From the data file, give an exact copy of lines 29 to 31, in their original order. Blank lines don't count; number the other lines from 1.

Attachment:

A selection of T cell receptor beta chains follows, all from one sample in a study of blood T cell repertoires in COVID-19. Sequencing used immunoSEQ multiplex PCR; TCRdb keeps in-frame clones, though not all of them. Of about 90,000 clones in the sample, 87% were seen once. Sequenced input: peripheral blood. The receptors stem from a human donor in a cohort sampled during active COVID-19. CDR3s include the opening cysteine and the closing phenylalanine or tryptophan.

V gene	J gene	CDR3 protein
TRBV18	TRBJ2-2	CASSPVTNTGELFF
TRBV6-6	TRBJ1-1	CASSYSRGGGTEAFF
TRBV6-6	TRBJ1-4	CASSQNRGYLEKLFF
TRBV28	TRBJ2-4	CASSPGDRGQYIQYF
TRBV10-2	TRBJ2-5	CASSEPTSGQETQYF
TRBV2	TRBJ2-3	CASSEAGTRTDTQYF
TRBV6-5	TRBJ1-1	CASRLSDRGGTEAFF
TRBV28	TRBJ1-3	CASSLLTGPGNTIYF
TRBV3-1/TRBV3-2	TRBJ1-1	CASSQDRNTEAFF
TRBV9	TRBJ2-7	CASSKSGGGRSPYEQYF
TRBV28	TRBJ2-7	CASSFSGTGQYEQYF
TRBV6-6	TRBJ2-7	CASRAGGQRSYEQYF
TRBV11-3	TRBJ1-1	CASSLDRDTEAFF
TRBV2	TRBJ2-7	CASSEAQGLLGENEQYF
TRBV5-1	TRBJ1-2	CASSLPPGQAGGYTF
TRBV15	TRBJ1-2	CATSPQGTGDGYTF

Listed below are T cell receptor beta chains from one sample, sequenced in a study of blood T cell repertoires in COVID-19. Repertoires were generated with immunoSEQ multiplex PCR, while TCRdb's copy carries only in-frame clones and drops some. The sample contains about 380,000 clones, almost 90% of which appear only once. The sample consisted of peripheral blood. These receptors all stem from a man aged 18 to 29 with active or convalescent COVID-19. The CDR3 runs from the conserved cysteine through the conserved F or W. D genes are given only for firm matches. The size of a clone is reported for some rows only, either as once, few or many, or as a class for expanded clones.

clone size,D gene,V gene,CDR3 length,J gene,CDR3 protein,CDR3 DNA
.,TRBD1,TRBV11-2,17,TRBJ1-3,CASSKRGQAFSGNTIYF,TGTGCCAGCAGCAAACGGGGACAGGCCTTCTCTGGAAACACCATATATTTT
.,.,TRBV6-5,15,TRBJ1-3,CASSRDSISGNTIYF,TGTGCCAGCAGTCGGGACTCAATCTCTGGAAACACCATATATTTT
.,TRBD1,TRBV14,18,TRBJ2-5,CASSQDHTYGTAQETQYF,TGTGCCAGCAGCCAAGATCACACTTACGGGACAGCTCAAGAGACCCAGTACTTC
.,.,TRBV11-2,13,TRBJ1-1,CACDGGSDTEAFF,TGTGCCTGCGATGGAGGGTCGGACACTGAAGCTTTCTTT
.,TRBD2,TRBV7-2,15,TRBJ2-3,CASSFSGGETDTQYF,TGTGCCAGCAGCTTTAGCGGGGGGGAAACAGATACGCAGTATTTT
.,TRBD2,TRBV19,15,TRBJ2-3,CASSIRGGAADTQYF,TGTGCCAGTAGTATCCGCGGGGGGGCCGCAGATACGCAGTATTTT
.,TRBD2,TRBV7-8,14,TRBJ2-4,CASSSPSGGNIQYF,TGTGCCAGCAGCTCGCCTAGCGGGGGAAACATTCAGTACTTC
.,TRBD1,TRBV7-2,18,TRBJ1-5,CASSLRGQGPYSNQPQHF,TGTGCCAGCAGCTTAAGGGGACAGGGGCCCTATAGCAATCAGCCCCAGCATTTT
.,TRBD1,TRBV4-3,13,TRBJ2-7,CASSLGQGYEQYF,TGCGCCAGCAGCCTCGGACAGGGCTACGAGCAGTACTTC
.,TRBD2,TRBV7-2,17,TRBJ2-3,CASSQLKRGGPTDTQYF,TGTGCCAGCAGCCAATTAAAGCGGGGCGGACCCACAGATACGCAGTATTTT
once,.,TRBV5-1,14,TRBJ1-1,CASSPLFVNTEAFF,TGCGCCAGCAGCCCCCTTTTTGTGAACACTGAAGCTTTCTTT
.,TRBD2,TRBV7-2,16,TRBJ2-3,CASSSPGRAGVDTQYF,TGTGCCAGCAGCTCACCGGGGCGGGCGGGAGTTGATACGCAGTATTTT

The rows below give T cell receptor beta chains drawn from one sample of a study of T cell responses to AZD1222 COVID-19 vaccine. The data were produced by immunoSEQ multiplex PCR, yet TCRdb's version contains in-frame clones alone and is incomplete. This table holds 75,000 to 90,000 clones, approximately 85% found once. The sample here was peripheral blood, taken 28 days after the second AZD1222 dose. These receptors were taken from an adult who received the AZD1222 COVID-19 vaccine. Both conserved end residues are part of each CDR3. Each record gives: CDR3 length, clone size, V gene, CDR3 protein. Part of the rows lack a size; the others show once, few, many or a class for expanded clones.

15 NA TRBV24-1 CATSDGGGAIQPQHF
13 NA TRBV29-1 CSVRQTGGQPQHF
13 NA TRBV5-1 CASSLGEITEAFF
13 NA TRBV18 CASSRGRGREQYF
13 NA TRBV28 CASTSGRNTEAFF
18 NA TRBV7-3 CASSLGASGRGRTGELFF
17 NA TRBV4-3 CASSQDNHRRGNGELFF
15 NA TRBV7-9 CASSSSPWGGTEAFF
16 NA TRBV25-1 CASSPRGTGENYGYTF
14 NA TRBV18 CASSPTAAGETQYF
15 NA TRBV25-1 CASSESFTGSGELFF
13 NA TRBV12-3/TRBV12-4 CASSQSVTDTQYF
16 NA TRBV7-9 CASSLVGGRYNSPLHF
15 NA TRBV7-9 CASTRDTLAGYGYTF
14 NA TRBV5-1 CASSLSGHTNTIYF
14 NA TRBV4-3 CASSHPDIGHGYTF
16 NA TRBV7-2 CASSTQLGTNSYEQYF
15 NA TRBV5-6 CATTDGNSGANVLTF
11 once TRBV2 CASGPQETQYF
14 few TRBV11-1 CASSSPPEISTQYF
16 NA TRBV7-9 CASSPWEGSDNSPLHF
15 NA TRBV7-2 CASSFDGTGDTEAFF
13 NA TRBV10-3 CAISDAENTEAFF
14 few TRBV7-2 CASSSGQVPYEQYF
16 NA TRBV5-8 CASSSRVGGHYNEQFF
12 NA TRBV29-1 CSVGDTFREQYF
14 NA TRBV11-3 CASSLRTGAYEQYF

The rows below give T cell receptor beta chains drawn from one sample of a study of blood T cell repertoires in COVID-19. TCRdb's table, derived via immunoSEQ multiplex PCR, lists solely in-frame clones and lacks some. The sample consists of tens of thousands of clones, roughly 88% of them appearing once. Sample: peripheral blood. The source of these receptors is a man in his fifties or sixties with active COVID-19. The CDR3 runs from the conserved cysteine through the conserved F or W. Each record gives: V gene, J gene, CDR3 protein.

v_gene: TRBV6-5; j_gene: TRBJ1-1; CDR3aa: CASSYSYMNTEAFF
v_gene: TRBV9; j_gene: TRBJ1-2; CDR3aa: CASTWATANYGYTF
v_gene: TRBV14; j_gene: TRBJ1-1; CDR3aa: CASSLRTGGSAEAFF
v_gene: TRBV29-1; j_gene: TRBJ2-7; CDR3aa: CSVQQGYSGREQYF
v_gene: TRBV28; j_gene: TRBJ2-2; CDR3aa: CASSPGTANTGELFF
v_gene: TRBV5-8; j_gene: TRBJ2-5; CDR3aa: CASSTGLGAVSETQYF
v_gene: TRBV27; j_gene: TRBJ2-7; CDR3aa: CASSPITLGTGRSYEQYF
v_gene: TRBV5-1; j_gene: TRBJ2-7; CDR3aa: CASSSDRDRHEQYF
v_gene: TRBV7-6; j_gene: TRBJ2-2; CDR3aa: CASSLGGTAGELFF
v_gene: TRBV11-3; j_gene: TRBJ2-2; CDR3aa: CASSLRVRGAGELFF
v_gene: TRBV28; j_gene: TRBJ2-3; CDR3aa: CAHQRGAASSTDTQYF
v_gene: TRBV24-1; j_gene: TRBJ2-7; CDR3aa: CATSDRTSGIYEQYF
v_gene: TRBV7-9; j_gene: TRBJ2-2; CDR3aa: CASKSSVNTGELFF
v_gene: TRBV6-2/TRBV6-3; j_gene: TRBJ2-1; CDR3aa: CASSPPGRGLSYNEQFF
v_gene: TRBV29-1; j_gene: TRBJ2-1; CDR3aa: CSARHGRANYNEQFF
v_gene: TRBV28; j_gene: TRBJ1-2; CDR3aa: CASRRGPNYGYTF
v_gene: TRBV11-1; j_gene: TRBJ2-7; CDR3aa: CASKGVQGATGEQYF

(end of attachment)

.,TRBD1,TRBV4-3,13,TRBJ2-7,CASSLGQGYEQYF,TGCGCCAGCAGCCTCGGACAGGGCTACGAGCAGTACTTC
.,TRBD2,TRBV7-2,17,TRBJ2-3,CASSQLKRGGPTDTQYF,TGTGCCAGCAGCCAATTAAAGCGGGGCGGACCCACAGATACGCAGTATTTT
once,.,TRBV5-1,14,TRBJ1-1,CASSPLFVNTEAFF,TGCGCCAGCAGCCCCCTTTTTGTGAACACTGAAGCTTTCTTT